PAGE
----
Picture: 123RF/Denis Ismagilov
Picture: 123RF/Denis Ismagilov

We find ourselves in an environment in which there is more to be worried about than usual, including an escalation of the China-US trade war, fallout from a no-deal Brexit and erratic or aggressive US Federal Reserve policy decisions.

Then for good measure we can add a dose of yield curve inversion in the US, a phenomenon that has been followed by a recession every time in the past 60 years, with just one exception in the late 1960s.

Altogether, this makes for a high-risk economic and political cocktail. Yet, notwithstanding this, markets have pushed into territory of crazy valuations and perverse investment activity.

Take Denmark’s Jyske Bank, which recently launched the world’s first negative interest rate mortgage, offering home loans at minus 0.5% a year on a 10-year mortgage. Negative interest rates in effect mean the bank pays you to take its money. Over the life of the loan you pay back less than you borrowed.

The insanity of “upside-down banking” spread from bond markets, where Germany recently sold the world’s first 30-year bond offering a zero coupon. The German bond was issued on an effective yield of minus 0.2%, meaning investors are guaranteed to lose money on the 30-year investment. In total, about half of all European government bonds have a negative yield and globally there is $15-trillion in negative-yield debt.

Equity markets have produced some astounding valuations, seen in profitless initial public offerings (IPOs). Loss-making Uber came to market at a share price of $45 in May, valuing it at $82bn, or seven times annual revenue. The global average for all businesses is less than two times revenue. Likewise, shared-space office company WeWork announced a September IPO at a $47bn valuation, more than 25 times annual revenue — a staggering sum for a company that isn’t profitable and may never make money.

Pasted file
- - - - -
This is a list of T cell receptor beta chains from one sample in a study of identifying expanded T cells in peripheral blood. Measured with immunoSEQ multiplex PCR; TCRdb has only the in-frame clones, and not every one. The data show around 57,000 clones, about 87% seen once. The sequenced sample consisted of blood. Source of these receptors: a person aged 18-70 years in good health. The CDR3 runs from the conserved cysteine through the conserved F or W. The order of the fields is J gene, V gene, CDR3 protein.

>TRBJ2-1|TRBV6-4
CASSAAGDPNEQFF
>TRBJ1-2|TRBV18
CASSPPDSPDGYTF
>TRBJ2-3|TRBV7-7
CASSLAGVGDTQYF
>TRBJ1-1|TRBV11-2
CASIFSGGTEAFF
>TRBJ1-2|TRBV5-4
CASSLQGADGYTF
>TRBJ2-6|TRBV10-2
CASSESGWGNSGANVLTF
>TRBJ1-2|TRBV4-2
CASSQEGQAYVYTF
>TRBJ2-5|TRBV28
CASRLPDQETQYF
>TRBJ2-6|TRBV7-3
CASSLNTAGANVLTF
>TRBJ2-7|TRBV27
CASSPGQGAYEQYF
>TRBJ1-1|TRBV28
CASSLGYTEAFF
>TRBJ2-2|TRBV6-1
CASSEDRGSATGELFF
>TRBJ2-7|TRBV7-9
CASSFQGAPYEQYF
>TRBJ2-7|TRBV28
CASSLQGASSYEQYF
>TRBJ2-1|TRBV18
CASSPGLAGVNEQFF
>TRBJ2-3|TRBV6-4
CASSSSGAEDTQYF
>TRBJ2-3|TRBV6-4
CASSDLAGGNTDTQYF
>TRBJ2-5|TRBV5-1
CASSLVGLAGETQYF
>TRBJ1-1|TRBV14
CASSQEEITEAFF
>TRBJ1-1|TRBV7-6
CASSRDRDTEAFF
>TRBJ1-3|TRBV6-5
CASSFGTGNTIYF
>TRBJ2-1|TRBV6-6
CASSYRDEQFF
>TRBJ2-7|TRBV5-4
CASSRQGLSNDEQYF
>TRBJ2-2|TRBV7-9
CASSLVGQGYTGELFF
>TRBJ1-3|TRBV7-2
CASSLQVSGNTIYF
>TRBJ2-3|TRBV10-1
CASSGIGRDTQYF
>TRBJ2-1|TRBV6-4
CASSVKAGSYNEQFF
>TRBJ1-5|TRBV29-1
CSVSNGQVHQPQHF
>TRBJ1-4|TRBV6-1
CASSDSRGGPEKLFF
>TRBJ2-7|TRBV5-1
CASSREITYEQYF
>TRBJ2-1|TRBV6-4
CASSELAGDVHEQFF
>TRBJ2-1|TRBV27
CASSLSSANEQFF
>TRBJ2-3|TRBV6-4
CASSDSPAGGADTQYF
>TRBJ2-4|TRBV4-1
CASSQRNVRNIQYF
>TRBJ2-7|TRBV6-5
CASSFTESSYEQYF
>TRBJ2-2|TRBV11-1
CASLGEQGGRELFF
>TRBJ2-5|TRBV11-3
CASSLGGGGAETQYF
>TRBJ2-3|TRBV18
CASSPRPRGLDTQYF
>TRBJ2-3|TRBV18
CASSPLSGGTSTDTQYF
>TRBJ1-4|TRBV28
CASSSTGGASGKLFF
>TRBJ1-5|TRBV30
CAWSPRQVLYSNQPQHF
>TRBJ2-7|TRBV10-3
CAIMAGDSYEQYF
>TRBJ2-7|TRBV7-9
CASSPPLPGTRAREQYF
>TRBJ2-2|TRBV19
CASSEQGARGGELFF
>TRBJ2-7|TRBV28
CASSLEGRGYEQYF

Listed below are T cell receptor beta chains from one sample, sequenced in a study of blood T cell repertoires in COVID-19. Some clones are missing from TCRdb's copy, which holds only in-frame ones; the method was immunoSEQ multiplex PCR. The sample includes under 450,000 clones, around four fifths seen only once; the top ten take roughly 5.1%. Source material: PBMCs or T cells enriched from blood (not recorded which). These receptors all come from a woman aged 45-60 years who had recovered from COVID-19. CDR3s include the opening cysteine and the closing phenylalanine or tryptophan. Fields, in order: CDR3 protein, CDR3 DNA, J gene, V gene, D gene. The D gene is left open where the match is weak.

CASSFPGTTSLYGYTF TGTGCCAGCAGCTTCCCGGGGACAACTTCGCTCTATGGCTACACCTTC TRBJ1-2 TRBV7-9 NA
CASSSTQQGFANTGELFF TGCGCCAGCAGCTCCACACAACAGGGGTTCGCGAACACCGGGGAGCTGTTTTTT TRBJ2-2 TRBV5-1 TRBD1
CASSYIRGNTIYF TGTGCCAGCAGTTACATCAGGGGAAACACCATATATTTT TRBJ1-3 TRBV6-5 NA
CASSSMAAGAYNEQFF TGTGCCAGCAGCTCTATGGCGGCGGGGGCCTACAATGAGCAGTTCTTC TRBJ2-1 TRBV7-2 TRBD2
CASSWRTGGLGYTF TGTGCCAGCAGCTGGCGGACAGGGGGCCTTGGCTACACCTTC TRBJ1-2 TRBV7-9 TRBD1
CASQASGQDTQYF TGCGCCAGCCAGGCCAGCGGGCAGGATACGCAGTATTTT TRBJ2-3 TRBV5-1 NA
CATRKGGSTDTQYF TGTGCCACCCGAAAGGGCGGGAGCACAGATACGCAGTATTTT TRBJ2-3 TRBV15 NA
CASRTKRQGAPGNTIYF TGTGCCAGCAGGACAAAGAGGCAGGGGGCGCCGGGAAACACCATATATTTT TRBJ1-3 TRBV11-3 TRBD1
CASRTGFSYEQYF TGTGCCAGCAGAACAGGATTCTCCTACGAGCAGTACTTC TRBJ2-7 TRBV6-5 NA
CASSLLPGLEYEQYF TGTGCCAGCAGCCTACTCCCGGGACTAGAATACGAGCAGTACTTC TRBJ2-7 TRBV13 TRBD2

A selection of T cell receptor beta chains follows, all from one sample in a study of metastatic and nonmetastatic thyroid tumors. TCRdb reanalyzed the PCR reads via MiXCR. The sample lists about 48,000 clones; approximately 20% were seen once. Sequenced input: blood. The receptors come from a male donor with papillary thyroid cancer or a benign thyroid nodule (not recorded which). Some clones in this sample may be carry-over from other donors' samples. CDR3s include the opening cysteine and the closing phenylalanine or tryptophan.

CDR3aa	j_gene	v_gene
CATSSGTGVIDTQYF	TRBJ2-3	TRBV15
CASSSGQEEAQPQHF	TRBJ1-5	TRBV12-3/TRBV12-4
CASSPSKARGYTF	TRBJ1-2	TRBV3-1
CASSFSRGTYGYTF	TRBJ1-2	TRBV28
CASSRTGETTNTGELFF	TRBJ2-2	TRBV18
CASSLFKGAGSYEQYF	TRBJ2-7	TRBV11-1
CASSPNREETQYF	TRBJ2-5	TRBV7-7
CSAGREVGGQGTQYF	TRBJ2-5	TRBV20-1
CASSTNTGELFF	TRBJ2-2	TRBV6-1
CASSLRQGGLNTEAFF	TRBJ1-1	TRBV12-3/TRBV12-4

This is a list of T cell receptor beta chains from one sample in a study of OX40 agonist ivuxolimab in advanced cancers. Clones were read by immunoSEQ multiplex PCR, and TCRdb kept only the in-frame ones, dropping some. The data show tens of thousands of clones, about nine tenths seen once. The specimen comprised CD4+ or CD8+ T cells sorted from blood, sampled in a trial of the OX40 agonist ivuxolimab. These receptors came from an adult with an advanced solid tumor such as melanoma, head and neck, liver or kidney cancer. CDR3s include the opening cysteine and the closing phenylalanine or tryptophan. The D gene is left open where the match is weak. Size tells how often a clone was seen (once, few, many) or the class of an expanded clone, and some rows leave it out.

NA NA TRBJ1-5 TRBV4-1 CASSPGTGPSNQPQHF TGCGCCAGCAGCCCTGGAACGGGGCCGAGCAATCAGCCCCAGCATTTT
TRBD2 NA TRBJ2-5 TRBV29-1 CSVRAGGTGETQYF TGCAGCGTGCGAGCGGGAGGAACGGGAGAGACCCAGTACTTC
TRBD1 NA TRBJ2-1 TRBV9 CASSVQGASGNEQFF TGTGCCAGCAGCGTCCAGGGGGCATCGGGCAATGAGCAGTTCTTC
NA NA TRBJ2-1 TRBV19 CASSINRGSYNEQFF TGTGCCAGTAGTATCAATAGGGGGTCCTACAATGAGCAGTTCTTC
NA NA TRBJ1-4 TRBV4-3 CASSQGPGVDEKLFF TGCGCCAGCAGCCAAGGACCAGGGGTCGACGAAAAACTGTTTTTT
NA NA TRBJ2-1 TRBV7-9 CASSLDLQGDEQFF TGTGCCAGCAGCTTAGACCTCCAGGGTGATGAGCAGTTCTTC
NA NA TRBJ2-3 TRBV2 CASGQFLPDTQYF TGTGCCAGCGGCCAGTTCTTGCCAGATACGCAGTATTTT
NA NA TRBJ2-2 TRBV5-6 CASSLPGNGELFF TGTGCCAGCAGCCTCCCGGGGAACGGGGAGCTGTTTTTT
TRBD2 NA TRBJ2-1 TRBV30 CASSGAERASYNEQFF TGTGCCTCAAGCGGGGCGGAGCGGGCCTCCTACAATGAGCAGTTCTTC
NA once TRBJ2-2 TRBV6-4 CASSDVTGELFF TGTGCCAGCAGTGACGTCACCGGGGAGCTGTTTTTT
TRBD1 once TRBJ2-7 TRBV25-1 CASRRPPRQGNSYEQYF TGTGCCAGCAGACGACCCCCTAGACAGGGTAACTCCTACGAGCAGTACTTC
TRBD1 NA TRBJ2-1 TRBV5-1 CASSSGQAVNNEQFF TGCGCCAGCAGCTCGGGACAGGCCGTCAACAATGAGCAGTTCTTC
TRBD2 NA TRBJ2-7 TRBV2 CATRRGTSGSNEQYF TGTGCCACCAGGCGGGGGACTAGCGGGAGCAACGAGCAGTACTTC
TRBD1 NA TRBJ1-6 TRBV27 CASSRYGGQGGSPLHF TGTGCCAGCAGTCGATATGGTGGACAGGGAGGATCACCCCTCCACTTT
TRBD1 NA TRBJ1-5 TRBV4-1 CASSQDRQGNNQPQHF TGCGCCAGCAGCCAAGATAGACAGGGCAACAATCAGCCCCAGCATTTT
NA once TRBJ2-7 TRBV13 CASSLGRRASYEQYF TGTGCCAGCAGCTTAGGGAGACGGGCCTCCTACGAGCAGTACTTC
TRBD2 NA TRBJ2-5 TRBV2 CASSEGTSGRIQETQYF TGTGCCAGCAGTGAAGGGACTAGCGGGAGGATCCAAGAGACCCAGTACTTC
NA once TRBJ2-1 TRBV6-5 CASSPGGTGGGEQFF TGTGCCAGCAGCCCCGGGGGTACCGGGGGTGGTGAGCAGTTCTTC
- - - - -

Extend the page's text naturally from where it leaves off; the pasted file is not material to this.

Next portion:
When valuations get carried away, whether bonds, equities, tech or tulips, it never ends well. Yet investment decisions have become heavily distracted by breathless storytelling of new business models, disruptive technologies and quantitative easing, leading to lofty valuations.

To manage this risk and successfully navigate the current environment we should remember that sound investment decisions are founded on a core principle of buying good assets at good prices. Importantly, the one doesn’t replace the other: paying a low price for a bad asset is a bad investment.

Using these criteria, the most loved destinations for investors with low risk appetites — cash and bonds — start to look risky. Negative interest rates are high risk. By contrast, precious metals, which are widely shunned for paying zero interest, might be a sensible bet. Consider that at $1,500/oz the gold price has risen 26% over the past year and silver almost 20%.

In equities, new business models might be wearing the emperor’s clothes. Uber came to market with the largest loss for an IPO. The share price is down 25% since listing. There is a growing view that it may never produce a profit, potentially leaving the business worth substantially less than the $82bn price tag at IPO.

With excessive valuation marked as a key risk, the most sought-after equity markets, including the loved US, safe Switzerland and fast-growing India, might also prove dangerous. Using cash flow, revenue, earnings and balance sheet valuations, these three markets are trading at substantial premiums to the world average. By contrast, snubbed China, stalled SA and sleepy Japan are trading at discounts of between 20% and 30% to the global average.

This isn’t a case for throwing out US stocks in favour of Chinese stocks, or putting European bonds aside in favour of gold. But with risk management as the foundation of investing, one of the primary risks that we can control is the price we pay for any asset. When the market is extremely optimistic you need to be cautious; and when investors are pessimistic, that’s when to look hard: when buyers arrive, it’s too late to start looking, and when sellers arrive, it’s too late to start selling.

Digging into the detail of these markets throws up potentially rich payload. Consider Apple and Xiaomi. Apple, the world’s second-largest company with a market value of $895bn and 12% of the smartphone market, is widely loved and admired. As a result, Apple trades at hefty multiples of 3.8 times sales, 18 times earnings and 10 times net asset value (NAV). By comparison, China’s Xiaomi, founded in 2010, holds 8% of the smartphone market and is valued at 0.7 times sales, nine times earnings and three times NAV.

In the space of a few years Xiaomi’s top-of-the range smartphones have caught up to Apple in performance yet retail is at half the price. Indeed, the Chinese company is becoming increasingly known for its phenomenal value for money, pledging to earn no more than 5% profit on any of its hardware.

Perhaps in selling down Apple investors would also be well advised to sell loss-making Uber in exchange for SA-listed Super Group, which is trading at seven times earnings, is below NAV (0.9 times), boasts a level 1 BEE rating, has R3.5bn cash on its balance sheet against a market valuation of R10.2bn, and earns half its revenue outside SA. Surely, this is a sweeter ride?

• Dr Saville is CEO of Cannon Asset Managers.